“…And Justice For All is a blueprint!” exclaims Josh Middleton. With their new album Dormant Heart out on January 12th via Nuclear Blast, in the second of our two features, the Sylosis guitarist/vocalist and mainman spoke to Ghost Cult to argue the case for progressive thrash, and why he’s turned to the Dark Side…
In terms of standing out on their own, while everyone else is obsessed with making each album “more extreme”, “more brutal” or “more ‘us’”, Sylosis have taken the unusual step of looking to make a stand alone album that says something in and of itself, but is not necessarily representative of the band as a whole or their direction of travel. The Sylosis sound and the trademark technicality in the playing is there, as is the progressive thrash that the band are renowned for, but added to that is a pervading sense of despondency and despair, an influence, in part that comes from not finding much to inspire in the current music scene.
“(The darker sound) came naturally. We naturally gravitate to darker music and dark imagery, anyway, but as I say, there are not many modern bands that do it for me, really, so if I do listen to more modern bands, it does tend to be the dark, doom bands and some of that bleeds across into our music. But, as much as we have gone for a really dark, gloomy album it doesn’t necessarily mean that this is a direction we’re going to keep going down in the future, but we wanted this album to be its own thing.
“We’ve established ourselves as a band now; people know what we do, and at the heart of what we do is Thrash. But we wanted to try something different, and that starts with the opening track, doing the exact opposite of what we normally do – which is normally a long, progressive thrash song. So we did a short, doomy one, more of an intro track, that was really about setting the tone for the album. But that said, although it’s a darker album, there’s still tonnes of thrash on it, but we wanted to make it more varied that we’ve done in the past.”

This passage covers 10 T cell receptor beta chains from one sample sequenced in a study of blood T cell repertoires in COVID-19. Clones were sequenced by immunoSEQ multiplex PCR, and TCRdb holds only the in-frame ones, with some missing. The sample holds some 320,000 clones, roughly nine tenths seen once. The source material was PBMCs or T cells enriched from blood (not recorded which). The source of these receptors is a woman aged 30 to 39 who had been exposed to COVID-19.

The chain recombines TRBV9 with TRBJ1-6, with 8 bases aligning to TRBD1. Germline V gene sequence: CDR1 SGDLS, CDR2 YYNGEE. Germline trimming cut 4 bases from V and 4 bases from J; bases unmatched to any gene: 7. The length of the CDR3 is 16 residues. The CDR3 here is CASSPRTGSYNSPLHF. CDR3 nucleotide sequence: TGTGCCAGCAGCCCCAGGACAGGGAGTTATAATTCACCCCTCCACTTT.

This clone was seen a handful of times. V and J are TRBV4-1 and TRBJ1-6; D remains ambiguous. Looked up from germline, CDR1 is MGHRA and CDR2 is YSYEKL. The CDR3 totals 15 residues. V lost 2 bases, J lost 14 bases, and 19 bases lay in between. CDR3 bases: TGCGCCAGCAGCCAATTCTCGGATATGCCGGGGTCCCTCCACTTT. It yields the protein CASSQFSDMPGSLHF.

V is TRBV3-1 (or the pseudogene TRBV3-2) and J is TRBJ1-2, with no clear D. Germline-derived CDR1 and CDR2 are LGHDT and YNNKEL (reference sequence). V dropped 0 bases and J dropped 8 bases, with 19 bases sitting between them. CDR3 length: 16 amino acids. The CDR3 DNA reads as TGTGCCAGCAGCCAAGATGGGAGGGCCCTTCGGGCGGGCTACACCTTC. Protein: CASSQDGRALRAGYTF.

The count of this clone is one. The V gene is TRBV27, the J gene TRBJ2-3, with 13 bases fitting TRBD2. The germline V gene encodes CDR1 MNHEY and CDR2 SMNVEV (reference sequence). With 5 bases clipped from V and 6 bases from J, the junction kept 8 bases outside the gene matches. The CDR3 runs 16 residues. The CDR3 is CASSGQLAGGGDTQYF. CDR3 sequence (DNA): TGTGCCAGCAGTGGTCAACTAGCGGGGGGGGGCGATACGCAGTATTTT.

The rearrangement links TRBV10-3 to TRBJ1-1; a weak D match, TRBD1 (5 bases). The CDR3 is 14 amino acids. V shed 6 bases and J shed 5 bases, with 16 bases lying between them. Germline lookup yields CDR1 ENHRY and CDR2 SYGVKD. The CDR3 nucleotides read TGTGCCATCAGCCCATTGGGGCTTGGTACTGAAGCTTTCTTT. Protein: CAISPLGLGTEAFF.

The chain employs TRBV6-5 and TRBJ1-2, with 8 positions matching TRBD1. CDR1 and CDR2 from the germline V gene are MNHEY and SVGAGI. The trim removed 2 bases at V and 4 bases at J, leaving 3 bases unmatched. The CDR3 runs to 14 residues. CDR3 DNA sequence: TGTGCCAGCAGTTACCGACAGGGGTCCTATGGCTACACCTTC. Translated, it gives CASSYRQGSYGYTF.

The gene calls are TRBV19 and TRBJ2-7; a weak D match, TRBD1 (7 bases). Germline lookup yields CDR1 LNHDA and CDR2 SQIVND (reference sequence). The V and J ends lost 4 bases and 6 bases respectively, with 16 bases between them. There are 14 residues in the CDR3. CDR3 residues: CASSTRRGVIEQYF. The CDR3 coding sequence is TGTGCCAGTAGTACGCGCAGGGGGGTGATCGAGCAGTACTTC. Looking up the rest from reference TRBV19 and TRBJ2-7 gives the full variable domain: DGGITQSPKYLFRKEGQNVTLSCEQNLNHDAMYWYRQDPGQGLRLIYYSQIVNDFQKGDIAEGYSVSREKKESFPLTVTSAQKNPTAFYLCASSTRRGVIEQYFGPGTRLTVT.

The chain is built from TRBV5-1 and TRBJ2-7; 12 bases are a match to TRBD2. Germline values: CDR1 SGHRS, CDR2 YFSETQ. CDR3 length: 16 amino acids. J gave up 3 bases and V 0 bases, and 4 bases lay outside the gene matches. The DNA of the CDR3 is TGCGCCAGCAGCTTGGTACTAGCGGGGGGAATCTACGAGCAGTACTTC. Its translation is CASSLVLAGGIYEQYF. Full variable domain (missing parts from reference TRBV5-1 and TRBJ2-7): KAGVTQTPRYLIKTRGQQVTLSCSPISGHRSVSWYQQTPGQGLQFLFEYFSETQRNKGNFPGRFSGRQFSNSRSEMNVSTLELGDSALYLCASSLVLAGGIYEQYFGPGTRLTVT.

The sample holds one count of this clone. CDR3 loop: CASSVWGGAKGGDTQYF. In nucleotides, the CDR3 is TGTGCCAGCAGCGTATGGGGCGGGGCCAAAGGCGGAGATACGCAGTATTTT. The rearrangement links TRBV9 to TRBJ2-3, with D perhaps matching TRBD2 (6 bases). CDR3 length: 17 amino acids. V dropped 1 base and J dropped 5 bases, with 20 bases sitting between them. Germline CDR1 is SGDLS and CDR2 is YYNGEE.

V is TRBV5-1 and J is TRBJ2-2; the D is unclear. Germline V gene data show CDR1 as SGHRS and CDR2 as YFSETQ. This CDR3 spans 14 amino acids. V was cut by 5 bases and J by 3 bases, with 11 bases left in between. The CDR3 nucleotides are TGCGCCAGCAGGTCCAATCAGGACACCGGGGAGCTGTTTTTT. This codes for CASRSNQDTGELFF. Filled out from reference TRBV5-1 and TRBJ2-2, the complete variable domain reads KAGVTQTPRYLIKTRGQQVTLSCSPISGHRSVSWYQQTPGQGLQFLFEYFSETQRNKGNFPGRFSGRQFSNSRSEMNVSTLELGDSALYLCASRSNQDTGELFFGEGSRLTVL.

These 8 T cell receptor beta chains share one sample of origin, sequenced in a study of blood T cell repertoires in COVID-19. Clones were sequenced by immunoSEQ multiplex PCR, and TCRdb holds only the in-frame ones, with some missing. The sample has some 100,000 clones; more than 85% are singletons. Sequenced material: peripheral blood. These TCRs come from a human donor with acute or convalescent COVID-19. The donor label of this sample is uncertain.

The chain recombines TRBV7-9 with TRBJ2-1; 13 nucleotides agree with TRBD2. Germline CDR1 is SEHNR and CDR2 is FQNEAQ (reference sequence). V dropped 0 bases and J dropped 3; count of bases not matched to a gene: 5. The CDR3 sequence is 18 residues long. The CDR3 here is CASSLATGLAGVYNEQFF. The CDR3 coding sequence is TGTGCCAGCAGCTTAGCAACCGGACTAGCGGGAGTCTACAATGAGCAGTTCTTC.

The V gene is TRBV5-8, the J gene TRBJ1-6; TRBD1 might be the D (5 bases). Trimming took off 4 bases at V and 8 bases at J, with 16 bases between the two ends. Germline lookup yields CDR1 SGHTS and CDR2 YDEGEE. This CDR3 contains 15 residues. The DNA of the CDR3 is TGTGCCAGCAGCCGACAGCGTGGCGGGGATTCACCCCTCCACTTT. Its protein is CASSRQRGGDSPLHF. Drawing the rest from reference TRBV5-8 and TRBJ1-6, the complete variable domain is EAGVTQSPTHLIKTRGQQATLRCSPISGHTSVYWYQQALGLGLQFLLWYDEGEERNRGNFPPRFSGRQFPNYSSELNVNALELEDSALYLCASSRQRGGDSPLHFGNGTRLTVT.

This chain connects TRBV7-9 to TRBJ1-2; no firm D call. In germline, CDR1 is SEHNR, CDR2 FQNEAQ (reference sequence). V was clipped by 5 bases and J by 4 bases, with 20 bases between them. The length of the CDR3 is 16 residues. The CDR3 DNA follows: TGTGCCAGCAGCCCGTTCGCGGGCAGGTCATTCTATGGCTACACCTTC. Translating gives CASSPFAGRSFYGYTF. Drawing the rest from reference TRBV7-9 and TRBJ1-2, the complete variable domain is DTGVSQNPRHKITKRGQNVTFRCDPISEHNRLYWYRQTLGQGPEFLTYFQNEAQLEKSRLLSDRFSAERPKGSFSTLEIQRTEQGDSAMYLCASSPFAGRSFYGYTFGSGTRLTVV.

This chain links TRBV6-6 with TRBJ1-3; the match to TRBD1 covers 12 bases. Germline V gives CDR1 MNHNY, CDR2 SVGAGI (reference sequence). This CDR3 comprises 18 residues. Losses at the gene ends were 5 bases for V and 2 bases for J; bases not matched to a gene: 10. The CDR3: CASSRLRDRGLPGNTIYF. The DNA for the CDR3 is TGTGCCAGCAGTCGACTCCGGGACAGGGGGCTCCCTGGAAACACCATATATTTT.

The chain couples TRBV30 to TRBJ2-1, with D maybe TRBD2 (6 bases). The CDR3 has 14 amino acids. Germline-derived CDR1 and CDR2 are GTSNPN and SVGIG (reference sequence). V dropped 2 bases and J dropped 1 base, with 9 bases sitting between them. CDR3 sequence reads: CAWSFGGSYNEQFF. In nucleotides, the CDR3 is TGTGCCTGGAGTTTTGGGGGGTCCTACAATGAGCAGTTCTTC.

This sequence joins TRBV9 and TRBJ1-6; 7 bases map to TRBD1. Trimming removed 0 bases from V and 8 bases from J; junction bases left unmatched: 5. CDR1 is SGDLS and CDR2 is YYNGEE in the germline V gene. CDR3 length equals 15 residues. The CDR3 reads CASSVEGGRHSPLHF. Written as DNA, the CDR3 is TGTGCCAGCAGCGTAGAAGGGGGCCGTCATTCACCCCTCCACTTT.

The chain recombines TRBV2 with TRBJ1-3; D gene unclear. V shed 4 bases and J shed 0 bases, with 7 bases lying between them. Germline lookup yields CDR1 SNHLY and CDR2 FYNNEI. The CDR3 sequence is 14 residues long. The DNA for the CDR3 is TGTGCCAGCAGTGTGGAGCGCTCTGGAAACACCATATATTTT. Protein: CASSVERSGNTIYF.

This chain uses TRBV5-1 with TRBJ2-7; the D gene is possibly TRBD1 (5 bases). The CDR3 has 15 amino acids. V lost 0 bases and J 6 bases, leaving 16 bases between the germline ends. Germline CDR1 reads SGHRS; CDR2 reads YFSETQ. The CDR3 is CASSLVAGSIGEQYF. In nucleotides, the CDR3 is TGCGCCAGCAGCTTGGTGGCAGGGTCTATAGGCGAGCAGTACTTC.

For a band with a reputation for being technically able craftsmen of their weapons of choice, the guitar, this meant looking at, maybe not innovative, but alternate ways of expanding their proficiency and their arsenal.
“In terms of the guitars we wanted to up our game on this one. We’re always going to be known for doing the technical guitar stuff, and on one of the tracks, ‘Harm’, there’s a lot of sweep-picking and we had both guitars harmonising while sweep-picking and we’re definitely trying to expand and capitalise on our technical side, but overall there is more variety and while we’re definitely not going to start getting slower, we wanted this album to be dark and to be about the atmosphere.”
The lyrical concepts of a frustration with the pervasiveness in society of human apathy add to the frustration and despair that is ubiquitous throughout the album. “The music always comes first and then we take the lyrics and match them to the music, though even if the music was different in this case, lyrically it would probably have come out quite similarly as it’s just where my head was at when we were writing the album, though with the music being a lot darker and more sinister it helped the concepts to fit.”
“It’s been a long time coming, this one”, enthuses Middleton. “We started writing a couple of years ago and we began recording it back in March (2014), so by the time it comes out it’ll have been ten months from the start to it being released, so it’s been a long wait. We didn’t tell anyone we were going in the studio to begin with just in case we ran into any delays, which we did, so we had to keep it secret for quite a long time, but now it’s coming out.
“I’m really excited. We’re really proud of it.”
Words by STEVE TOVEY